Lawsuit Accuses Sheriff’s Deputies of Negligently Putting Locksmith in Harm’s Way, Resulting in His Death, During Attempted Eviction of Tenant with Violent History

A lawsuit alleges that sheriff’s deputies negligently placed a locksmith in an unreasonably dangerous situation by bringing him along on an eviction without warning him of specific known risks, resulting in his death. Engert, et al v. Stanislaus County, et al, No. 1:13-cv-00126, 2nd am. complaint (E.D. Ca., Oct. 23, 2013). The individual subject to eviction was reportedly known to be both heavily armed and violent, but the sheriff’s deputies allegedly did not warn the locksmith of the danger, nor did they provide any safeguards for him. The locksmith’s widow sued the county and various county officials for violations of her late husband’s civil and constitutional rights, negligence, and wrongful death.

Two deputies of the Stanislaus County Sheriff’s Department, Robert Paris and Michael Glinskas, were assigned on April 12, 2012 to perform an eviction at an apartment in Modesto, California. According to the plaintiff’s most recent amended complaint, the apartment’s occupant, James Ferrario, was known to the sheriff’s department as a “dangerous, mentally unstable individual, with weapons in his home,” and with a history of threats and assaults. The deputies brought a locksmith, Glendon Engert, along to open the apartment door.

The deputies allegedly did not warn Engert of the possible threat posed by Ferrario. Engert’s position in front of a doorway, with a possibly armed individual inside, is reportedly known as a “vertical coffin.” Ferrario opened fire from inside the apartment with armor-piercing bullets, killing Engert and Paris. After an eleven-hour standoff, Ferrario committed suicide. A search of his apartment yielded twenty-two firearms, including an M16 and an SKS rifle, and about five hundred rounds of ammunition.

Documents related to the eviction reportedly warned that Ferrario had multiple firearms, including an M16, that he had military training, and that his mental state might be unstable. Engert’s wife, Irina Engert, filed a wrongful death claim with the county in September 2012, followed by a federal lawsuit in January 2013. She has amended her complaint several times, adding Engert’s parents as plaintiffs, and incorporating an independent probe released in the spring of 2013 that concluded that the deputies had ample warnings of the danger posed by Ferrario, but that Deputy Paris and others disregarded them.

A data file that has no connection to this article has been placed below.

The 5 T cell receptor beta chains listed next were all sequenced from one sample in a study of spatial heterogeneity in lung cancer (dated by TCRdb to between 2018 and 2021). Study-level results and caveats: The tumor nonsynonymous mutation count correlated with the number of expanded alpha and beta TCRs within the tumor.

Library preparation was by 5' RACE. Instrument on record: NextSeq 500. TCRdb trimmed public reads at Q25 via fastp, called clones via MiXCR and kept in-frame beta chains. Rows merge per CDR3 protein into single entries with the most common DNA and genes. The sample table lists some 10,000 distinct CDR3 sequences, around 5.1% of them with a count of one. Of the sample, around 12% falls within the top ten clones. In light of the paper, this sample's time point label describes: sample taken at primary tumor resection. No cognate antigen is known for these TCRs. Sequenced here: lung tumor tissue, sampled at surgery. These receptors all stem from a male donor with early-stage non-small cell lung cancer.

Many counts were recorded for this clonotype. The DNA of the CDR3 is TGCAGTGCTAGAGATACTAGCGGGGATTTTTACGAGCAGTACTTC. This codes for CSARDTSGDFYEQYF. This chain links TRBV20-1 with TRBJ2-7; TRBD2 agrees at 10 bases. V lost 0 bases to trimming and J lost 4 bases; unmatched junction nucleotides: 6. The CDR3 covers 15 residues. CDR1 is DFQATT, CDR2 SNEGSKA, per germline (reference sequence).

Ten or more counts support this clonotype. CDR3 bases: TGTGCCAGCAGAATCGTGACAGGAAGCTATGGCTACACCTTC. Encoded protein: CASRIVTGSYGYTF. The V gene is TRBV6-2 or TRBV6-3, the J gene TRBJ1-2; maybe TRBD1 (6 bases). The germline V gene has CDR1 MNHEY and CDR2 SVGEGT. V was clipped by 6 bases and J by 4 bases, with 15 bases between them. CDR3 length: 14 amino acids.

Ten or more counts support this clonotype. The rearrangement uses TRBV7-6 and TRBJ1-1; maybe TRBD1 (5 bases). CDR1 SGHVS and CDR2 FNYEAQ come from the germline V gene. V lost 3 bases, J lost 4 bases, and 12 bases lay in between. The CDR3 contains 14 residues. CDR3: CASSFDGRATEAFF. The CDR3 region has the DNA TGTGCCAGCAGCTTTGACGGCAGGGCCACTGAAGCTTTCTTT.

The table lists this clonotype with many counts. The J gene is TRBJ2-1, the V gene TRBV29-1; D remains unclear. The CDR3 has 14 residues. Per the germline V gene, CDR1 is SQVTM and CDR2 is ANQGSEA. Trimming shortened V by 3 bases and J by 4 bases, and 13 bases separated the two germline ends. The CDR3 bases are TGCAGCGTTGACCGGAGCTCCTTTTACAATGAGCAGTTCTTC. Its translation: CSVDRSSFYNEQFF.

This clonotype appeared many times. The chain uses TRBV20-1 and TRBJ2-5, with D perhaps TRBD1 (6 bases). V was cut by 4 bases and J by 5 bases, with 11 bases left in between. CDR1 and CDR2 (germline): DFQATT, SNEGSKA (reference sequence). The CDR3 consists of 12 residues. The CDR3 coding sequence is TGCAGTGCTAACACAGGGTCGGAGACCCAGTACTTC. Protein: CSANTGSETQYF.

The lawsuit asserts causes of action against the sheriff and the county, Deputy Glinskas, the estate of Deputy Paris, and other sheriff’s office officials, both in their official and individual capacities, for violations of Engert’s civil rights under 42 U.S.C. § 1983. This is the statute that allows civil claims against government officials for “deprivation of rights, privileges, or immunities.” It is commonly used in police brutality cases.

The complaint alleges that the defendants acted with “reckless or conscious disregard for, and deliberate indifference to,” Engert’s rights, that this “reckless and callous disregard” was “malicious, wanton, or oppressive,” and that Engert’s death was a foreseeable consequence. The plaintiffs are also claiming negligence and wrongful death, arguing the the defendants knew or should have known that Ferrario posed a danger, that they owed a duty of care to protect Engert, that they breached this duty by dismissing or ignoring warnings about Ferrario, and that Engert was killed as a result.

The personal injury lawyers at Lebowitz & Mzhen have dedicated their practice to the pursuit of justice for people in Maryland who have been injured due to the illegal or negligent acts of others. To schedule a free and confidential consultation, please contact us today online or at (800) 654-1949.

Web Resources:

Engert, et al v. Stanislaus County, et al (PACER registration required), No. 1:13-cv-00126, U.S. District Court, Eastern District of California

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